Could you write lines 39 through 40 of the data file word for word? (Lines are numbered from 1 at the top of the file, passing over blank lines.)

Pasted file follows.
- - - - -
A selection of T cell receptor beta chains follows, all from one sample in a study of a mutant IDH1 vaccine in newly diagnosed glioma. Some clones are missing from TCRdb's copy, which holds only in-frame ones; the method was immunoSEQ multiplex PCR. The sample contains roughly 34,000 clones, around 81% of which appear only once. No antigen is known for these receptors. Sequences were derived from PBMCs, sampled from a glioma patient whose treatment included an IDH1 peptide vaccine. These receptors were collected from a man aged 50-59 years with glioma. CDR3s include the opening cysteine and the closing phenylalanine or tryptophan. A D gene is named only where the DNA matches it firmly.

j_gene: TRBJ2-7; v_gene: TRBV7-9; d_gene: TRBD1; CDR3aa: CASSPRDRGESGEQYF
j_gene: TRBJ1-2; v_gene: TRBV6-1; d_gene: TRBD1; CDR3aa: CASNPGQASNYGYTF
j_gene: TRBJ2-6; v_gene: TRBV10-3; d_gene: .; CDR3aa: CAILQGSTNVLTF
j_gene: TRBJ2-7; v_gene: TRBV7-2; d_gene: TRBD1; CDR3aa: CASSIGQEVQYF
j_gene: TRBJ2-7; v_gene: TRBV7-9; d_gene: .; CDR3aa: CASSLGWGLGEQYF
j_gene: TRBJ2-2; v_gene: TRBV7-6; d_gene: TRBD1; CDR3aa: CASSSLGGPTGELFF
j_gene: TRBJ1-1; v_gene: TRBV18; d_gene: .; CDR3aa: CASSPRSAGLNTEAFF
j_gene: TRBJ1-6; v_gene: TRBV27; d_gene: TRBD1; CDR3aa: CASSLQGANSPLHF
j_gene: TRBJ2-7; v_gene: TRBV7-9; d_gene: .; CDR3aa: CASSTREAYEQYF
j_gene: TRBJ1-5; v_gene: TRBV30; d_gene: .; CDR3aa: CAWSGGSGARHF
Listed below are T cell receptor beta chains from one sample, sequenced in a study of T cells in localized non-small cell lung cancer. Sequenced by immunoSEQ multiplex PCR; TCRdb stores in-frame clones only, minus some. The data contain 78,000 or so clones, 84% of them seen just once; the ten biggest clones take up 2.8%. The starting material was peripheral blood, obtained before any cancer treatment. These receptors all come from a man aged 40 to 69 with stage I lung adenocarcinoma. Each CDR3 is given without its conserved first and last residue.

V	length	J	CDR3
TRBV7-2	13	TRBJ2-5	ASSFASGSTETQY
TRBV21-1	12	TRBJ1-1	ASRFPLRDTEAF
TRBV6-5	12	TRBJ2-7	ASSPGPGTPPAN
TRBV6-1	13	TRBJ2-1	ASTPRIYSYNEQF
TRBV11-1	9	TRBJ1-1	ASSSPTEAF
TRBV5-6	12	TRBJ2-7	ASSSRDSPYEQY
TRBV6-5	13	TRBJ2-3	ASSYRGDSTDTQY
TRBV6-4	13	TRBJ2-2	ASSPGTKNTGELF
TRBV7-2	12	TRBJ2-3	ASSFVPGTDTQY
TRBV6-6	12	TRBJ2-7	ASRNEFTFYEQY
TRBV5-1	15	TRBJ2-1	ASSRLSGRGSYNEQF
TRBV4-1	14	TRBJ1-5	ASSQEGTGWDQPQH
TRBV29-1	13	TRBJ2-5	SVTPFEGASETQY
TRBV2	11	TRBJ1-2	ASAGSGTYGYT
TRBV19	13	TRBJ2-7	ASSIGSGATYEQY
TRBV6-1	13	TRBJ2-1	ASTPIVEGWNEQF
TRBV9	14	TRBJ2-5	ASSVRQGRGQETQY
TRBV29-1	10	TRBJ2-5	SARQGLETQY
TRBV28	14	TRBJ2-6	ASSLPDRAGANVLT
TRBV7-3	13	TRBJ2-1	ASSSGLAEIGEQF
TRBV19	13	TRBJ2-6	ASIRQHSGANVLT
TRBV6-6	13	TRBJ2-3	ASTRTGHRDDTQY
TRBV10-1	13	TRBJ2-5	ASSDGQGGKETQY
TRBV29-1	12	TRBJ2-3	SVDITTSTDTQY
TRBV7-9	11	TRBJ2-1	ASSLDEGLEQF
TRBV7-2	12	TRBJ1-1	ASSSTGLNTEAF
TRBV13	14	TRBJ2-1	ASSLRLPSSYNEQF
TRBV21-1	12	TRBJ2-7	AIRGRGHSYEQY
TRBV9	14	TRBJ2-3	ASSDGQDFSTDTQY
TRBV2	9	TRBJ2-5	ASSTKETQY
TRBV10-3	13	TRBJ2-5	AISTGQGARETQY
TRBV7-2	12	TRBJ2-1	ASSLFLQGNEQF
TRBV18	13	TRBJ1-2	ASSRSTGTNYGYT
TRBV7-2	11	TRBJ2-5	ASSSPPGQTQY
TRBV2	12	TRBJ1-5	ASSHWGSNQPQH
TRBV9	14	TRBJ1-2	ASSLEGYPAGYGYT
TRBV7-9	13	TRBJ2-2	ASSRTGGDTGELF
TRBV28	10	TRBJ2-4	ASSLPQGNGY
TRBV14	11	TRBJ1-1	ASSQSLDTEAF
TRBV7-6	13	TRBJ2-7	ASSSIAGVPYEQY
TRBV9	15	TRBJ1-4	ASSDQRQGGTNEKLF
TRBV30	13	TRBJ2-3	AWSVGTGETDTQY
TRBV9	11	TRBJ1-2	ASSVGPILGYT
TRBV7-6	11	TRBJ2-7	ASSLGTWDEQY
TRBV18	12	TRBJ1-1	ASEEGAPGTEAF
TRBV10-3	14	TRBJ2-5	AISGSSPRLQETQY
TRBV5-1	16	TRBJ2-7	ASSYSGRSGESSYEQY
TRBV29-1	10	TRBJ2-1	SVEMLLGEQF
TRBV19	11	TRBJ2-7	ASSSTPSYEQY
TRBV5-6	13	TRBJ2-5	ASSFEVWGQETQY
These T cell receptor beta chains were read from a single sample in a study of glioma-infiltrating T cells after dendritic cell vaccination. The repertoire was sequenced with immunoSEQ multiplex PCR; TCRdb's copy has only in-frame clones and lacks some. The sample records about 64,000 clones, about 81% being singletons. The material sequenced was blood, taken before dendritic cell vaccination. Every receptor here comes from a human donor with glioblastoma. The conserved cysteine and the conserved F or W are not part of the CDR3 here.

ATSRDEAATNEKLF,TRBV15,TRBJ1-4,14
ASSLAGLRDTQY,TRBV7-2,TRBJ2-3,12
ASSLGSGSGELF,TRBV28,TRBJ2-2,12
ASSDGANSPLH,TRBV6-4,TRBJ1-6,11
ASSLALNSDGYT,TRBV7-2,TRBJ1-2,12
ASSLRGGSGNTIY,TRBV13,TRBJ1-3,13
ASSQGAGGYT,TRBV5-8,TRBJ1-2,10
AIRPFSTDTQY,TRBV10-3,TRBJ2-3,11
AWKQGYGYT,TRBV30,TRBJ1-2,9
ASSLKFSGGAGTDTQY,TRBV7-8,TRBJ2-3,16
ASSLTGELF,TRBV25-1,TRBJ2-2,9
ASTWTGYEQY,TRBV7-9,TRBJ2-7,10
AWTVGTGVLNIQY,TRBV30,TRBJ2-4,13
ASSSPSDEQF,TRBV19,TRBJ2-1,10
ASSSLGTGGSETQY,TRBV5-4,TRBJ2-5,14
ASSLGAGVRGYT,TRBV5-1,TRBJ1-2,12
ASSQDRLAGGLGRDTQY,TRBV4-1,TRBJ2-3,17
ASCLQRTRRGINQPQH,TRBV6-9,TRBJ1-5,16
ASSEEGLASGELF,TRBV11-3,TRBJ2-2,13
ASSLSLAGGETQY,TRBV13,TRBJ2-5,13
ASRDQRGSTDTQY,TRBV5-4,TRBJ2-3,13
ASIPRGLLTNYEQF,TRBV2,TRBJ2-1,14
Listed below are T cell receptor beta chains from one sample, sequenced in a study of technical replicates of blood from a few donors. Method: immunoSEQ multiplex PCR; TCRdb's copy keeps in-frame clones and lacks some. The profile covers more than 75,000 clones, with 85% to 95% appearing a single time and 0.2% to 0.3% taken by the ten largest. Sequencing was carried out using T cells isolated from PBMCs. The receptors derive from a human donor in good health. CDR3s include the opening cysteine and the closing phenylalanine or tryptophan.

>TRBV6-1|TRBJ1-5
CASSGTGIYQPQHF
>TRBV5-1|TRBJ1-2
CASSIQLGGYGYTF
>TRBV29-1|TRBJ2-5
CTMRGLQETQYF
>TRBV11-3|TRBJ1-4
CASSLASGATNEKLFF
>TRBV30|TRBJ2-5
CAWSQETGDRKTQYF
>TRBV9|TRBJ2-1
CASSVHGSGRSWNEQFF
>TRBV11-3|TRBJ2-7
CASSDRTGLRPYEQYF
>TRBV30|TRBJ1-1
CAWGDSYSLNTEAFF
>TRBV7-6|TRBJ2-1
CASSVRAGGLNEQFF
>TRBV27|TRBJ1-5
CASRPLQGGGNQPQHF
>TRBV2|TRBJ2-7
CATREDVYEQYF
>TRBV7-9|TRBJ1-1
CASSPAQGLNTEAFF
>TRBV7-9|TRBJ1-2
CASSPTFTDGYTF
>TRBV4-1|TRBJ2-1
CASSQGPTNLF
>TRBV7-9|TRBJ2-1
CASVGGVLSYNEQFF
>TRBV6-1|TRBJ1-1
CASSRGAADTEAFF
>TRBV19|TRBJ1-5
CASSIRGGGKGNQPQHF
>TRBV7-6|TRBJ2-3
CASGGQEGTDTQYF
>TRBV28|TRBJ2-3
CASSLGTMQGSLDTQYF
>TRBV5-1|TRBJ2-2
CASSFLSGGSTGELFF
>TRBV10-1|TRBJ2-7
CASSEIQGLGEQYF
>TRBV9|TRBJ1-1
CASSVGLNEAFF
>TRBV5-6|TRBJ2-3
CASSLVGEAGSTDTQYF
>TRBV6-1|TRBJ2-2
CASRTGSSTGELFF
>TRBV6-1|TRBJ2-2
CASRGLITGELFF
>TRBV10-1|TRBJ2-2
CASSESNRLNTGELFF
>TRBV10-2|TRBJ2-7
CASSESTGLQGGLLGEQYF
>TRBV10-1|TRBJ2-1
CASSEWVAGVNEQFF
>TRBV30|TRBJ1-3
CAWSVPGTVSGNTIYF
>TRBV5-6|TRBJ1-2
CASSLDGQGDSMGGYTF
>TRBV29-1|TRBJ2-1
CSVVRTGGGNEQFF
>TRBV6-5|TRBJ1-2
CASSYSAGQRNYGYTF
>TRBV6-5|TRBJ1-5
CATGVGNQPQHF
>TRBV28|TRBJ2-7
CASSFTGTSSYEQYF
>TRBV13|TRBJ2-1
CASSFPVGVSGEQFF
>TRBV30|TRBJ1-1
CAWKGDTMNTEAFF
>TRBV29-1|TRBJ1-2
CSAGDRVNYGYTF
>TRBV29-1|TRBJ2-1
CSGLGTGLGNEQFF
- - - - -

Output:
TRBV7-2	12	TRBJ1-1	ASSSTGLNTEAF
TRBV13	14	TRBJ2-1	ASSLRLPSSYNEQF